Angling loses a friend
Ken Ball 1932 – 2008
It is with deep sadness that the National Federation of Anglers has to announce the passing away of Ken Ball who died Wednesday February 20, 2008 aged 75. Ken was President of the NFA for 12 years from 1992 – 2004 and will be remembered for his outstanding contribution to the sport and his ever present enthusiasm for angling.
Ken was the founding force behind Milton Keynes Angling Association – back in 1970 – a new generation of angling bodies set up to meet the, then, unique situation of a new city being built in a largely rural area. It is a tribute to his foresight and determination that it went on to become one of the larger, more successful and influential angling clubs in the country.
An engineer by trade he had done national service with the Parachute Regiment and took his para’s feet-first training into angling administration – an approach helping him win many early political skirmishes.
Initially diametrically opposed to the sport’s national establishment he eventually became – on his own terms – part of it and was elected president of the NFA in 1992, holding that post until 2004. Prior to that he had served five years as an NFA vice president. He was still NFA Eastern Region chairman at the time of his death.
During his tenure as NFA president he led moves to increasingly professionalise its operation and oversaw acquisition of its wholly-owned headquarters – probably the body’s most financially stable period in its modern history. He was also in the vanguard, with positive effect, the trend to work with – rather than to just shout at – national government and governmental bodies the likes of the NRA, EA and British Waterways.
He also developed a reputation for working to resolving disputes within the sport, using a logical approach and a determination to be fair to all – something which didn’t always go down too well with those who couldn’t have things all their own way.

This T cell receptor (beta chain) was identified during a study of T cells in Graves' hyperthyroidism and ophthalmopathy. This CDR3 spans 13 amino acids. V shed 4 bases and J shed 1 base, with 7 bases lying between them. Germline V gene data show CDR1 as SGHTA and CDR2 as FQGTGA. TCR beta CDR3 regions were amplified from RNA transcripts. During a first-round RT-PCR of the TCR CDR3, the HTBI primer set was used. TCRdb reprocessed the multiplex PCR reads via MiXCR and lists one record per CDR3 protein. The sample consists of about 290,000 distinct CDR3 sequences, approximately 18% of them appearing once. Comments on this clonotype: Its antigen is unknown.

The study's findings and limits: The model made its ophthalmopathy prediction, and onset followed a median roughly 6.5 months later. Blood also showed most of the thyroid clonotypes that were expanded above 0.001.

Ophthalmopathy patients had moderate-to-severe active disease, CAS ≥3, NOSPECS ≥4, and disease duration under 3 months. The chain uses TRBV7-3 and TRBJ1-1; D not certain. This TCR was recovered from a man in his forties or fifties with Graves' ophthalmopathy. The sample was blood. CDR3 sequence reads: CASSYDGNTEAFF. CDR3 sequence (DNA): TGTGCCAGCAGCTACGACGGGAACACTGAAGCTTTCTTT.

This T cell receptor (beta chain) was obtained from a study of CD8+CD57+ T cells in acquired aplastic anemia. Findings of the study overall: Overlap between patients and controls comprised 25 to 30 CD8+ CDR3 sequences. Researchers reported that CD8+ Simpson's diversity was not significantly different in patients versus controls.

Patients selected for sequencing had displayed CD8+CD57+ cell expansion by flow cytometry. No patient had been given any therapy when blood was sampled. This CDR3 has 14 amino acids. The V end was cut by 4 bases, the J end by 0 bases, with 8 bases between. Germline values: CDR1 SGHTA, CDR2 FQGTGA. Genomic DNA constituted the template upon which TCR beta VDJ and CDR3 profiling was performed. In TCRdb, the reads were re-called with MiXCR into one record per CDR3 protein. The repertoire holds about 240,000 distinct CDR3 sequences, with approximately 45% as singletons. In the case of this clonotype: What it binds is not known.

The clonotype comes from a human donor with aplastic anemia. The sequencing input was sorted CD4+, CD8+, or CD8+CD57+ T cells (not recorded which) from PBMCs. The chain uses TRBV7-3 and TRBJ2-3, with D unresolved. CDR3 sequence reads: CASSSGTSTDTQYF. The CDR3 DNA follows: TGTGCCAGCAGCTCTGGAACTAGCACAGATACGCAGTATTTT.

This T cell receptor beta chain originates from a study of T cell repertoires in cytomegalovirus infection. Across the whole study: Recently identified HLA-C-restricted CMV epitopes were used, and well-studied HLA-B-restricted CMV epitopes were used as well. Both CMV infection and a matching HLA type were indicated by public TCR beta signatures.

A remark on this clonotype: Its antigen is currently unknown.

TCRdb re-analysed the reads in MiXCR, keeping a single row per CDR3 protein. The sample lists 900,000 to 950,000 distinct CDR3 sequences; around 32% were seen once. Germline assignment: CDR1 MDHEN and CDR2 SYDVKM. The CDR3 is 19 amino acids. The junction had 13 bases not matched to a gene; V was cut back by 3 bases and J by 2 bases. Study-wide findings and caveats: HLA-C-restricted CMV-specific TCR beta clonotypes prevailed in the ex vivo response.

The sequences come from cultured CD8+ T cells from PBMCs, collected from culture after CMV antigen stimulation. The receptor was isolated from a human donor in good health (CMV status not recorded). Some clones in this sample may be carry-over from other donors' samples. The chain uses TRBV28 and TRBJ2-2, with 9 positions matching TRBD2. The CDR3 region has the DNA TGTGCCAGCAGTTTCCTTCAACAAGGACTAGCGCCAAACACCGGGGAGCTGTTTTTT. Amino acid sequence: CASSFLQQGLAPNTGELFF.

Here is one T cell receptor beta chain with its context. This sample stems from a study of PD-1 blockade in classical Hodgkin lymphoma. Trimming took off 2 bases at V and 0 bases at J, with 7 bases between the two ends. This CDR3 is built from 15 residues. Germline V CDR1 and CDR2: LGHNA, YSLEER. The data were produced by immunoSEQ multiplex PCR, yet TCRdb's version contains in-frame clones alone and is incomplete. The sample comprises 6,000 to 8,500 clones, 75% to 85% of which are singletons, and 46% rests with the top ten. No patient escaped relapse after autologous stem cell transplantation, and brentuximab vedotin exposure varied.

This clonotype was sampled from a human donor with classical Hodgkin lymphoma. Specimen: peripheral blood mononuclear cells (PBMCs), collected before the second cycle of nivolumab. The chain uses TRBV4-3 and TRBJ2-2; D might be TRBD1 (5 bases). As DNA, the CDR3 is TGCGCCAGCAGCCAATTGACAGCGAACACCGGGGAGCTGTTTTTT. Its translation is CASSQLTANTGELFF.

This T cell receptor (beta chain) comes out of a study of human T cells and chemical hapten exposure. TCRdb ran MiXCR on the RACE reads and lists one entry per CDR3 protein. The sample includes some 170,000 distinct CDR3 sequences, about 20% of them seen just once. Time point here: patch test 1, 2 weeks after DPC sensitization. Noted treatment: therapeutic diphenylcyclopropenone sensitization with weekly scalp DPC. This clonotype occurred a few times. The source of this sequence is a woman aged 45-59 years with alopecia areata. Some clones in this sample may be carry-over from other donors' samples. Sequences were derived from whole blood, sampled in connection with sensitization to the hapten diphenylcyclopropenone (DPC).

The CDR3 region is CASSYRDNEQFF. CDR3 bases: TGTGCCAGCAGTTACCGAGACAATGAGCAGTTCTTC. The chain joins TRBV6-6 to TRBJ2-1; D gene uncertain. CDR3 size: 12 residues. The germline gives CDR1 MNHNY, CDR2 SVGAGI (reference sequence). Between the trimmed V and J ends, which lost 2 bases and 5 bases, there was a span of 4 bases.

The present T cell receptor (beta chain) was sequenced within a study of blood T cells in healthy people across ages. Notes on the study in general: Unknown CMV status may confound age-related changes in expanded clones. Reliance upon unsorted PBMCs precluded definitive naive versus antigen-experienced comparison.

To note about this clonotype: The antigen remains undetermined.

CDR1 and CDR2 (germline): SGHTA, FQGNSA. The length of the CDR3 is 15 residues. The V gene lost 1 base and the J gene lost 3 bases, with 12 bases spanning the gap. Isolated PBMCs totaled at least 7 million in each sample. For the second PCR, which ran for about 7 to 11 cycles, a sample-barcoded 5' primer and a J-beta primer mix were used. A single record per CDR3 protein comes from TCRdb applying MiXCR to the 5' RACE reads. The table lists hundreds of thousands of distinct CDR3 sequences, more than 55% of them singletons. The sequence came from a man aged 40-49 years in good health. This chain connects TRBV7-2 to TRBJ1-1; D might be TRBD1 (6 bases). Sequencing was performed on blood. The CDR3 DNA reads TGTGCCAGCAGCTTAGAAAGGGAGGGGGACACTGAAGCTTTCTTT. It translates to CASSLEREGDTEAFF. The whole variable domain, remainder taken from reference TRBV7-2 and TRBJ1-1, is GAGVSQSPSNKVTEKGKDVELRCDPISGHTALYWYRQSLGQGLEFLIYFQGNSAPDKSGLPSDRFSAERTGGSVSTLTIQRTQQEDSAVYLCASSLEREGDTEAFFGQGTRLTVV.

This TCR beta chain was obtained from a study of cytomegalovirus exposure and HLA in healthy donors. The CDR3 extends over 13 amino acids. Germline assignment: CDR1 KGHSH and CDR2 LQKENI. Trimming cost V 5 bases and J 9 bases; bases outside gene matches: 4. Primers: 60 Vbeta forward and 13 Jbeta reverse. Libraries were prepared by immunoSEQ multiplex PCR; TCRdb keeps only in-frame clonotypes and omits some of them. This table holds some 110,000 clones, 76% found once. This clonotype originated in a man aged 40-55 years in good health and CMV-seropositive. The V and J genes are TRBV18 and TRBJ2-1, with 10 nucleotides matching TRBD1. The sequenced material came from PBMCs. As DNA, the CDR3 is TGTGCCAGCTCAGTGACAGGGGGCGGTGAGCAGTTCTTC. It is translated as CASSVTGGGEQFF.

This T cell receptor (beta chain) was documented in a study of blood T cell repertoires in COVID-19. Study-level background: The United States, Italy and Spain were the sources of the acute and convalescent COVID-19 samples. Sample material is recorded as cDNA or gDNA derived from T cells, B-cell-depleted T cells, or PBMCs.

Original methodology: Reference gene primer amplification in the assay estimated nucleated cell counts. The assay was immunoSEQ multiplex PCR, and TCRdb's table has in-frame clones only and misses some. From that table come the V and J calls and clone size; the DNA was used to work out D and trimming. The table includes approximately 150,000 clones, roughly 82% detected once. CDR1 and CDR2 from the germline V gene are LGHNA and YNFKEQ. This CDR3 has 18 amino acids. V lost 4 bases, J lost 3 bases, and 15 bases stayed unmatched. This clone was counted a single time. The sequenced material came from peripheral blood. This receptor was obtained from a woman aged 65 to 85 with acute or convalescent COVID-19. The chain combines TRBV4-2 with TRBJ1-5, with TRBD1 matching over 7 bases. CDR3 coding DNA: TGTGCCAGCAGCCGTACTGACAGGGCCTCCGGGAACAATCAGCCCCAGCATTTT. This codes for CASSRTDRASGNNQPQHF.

Though in angling politics he was not a true politician…tending to go for what he believed was right rather than what was most easily achievable.
Up until the time he went into hospital Ken, though ‘retired’ from national angling administration was still an active MKAA executive committee member and representing both it and the Upper Ouse Fisheries Consultative Association at meetings, particularly with the Environment Agency, all over the country.
His proudest moments in angling included MKAA being promoted into Division One back in 1990 – winning the junior national in the same year – and in 2003 when the association hosted a Ladies World Championships on one of its waters in the new city.
Current MKAA chairman Trevor Johnson, who knew Ken for 36 years, said: “Like life, angling is full of people who say ‘THEY should do this, THEY should change that.’ Ken was one in a million – and that’s not too much of an exaggeration – who would say ‘That needs changing – let’s get in there and do it.’
“A great many people disagreed with him from time to time – including myself – but very few ever questioned his integrity. He was almost universally respected as an honest bloke who gave his all for angling. The sport will be the poorer for his passing.
“His sense of humour was irrepressible and, only 48 hours before he died he rang me from hospital and said ‘Just calling to let you know I’m still alive, mate.’ Given the circumstances even I was struggling for a suitable reply to that.”
Ken was a fighter through and through. Having been in hospital since before Christmas he had fought off a series of blood infections, each one of which physically weakened him further, and in the end his heart couldn’t take any more.
NFA Chairman Terry Fell would like to add, “Angling has lost a great ambassador and great character who will be sadly missed by all in angling and especially his family.”
Ken, who lived at Newport Pagnell in Milton Keynes, is survived by his wife, Pauline, two daughters and their families.
Words by Chairman of MKAA and friend of Ken, Trevor Johnson